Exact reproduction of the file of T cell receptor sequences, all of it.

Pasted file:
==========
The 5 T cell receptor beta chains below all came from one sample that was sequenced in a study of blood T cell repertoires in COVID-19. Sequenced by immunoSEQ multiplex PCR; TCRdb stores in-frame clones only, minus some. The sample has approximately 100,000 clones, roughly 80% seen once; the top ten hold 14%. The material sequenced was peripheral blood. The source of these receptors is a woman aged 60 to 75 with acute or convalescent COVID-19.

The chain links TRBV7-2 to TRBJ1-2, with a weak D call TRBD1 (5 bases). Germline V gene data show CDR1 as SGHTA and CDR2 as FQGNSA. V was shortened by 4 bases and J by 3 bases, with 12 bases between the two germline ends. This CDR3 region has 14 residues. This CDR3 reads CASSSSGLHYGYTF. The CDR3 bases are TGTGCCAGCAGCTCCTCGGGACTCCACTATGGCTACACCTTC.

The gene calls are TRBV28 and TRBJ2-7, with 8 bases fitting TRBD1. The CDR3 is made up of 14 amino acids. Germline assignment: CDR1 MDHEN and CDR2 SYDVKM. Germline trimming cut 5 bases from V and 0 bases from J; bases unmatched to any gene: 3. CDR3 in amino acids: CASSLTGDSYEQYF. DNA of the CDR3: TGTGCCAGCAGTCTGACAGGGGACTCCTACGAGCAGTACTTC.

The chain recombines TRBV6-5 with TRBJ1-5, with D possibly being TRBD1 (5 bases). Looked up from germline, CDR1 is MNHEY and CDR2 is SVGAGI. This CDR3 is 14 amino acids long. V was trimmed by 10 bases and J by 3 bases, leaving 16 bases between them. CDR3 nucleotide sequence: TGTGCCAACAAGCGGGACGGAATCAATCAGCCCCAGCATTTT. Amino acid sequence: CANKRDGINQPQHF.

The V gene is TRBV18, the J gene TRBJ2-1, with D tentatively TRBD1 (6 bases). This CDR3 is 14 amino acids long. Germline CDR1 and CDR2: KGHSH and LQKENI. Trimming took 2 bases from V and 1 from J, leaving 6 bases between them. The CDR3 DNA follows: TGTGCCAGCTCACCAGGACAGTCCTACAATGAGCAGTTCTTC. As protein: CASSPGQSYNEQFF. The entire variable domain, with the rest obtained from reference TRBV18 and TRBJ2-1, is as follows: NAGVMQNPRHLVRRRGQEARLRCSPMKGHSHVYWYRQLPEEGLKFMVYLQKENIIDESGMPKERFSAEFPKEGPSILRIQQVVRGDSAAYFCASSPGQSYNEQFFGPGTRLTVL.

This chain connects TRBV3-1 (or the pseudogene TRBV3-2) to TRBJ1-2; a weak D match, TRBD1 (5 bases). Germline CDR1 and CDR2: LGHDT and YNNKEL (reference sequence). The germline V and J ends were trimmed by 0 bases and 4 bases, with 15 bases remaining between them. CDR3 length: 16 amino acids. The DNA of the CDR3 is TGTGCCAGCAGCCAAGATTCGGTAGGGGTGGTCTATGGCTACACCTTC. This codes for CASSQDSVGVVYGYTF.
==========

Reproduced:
The 5 T cell receptor beta chains below all came from one sample that was sequenced in a study of blood T cell repertoires in COVID-19. Sequenced by immunoSEQ multiplex PCR; TCRdb stores in-frame clones only, minus some. The sample has approximately 100,000 clones, roughly 80% seen once; the top ten hold 14%. The material sequenced was peripheral blood. The source of these receptors is a woman aged 60 to 75 with acute or convalescent COVID-19.

The chain links TRBV7-2 to TRBJ1-2, with a weak D call TRBD1 (5 bases). Germline V gene data show CDR1 as SGHTA and CDR2 as FQGNSA. V was shortened by 4 bases and J by 3 bases, with 12 bases between the two germline ends. This CDR3 region has 14 residues. This CDR3 reads CASSSSGLHYGYTF. The CDR3 bases are TGTGCCAGCAGCTCCTCGGGACTCCACTATGGCTACACCTTC.

The gene calls are TRBV28 and TRBJ2-7, with 8 bases fitting TRBD1. The CDR3 is made up of 14 amino acids. Germline assignment: CDR1 MDHEN and CDR2 SYDVKM. Germline trimming cut 5 bases from V and 0 bases from J; bases unmatched to any gene: 3. CDR3 in amino acids: CASSLTGDSYEQYF. DNA of the CDR3: TGTGCCAGCAGTCTGACAGGGGACTCCTACGAGCAGTACTTC.

The chain recombines TRBV6-5 with TRBJ1-5, with D possibly being TRBD1 (5 bases). Looked up from germline, CDR1 is MNHEY and CDR2 is SVGAGI. This CDR3 is 14 amino acids long. V was trimmed by 10 bases and J by 3 bases, leaving 16 bases between them. CDR3 nucleotide sequence: TGTGCCAACAAGCGGGACGGAATCAATCAGCCCCAGCATTTT. Amino acid sequence: CANKRDGINQPQHF.

The V gene is TRBV18, the J gene TRBJ2-1, with D tentatively TRBD1 (6 bases). This CDR3 is 14 amino acids long. Germline CDR1 and CDR2: KGHSH and LQKENI. Trimming took 2 bases from V and 1 from J, leaving 6 bases between them. The CDR3 DNA follows: TGTGCCAGCTCACCAGGACAGTCCTACAATGAGCAGTTCTTC. As protein: CASSPGQSYNEQFF. The entire variable domain, with the rest obtained from reference TRBV18 and TRBJ2-1, is as follows: NAGVMQNPRHLVRRRGQEARLRCSPMKGHSHVYWYRQLPEEGLKFMVYLQKENIIDESGMPKERFSAEFPKEGPSILRIQQVVRGDSAAYFCASSPGQSYNEQFFGPGTRLTVL.

This chain connects TRBV3-1 (or the pseudogene TRBV3-2) to TRBJ1-2; a weak D match, TRBD1 (5 bases). Germline CDR1 and CDR2: LGHDT and YNNKEL (reference sequence). The germline V and J ends were trimmed by 0 bases and 4 bases, with 15 bases remaining between them. CDR3 length: 16 amino acids. The DNA of the CDR3 is TGTGCCAGCAGCCAAGATTCGGTAGGGGTGGTCTATGGCTACACCTTC. This codes for CASSQDSVGVVYGYTF.